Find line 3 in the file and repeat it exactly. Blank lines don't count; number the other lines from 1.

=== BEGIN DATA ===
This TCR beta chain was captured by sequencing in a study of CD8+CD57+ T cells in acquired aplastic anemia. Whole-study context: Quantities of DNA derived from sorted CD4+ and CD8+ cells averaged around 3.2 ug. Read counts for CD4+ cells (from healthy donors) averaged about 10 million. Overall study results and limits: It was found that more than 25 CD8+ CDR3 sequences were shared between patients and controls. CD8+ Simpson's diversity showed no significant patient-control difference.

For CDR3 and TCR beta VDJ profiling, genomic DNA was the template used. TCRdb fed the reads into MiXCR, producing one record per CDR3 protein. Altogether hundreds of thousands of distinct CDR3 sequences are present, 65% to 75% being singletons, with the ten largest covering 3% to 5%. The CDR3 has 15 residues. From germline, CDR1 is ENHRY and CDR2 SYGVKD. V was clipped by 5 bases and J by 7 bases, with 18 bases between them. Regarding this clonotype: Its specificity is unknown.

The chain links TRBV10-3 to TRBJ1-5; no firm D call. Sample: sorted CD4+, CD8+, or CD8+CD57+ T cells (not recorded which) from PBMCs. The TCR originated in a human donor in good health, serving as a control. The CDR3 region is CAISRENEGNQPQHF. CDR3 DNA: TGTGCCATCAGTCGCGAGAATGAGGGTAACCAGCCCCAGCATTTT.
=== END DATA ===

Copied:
The chain links TRBV10-3 to TRBJ1-5; no firm D call. Sample: sorted CD4+, CD8+, or CD8+CD57+ T cells (not recorded which) from PBMCs. The TCR originated in a human donor in good health, serving as a control. The CDR3 region is CAISRENEGNQPQHF. CDR3 DNA: TGTGCCATCAGTCGCGAGAATGAGGGTAACCAGCCCCAGCATTTT.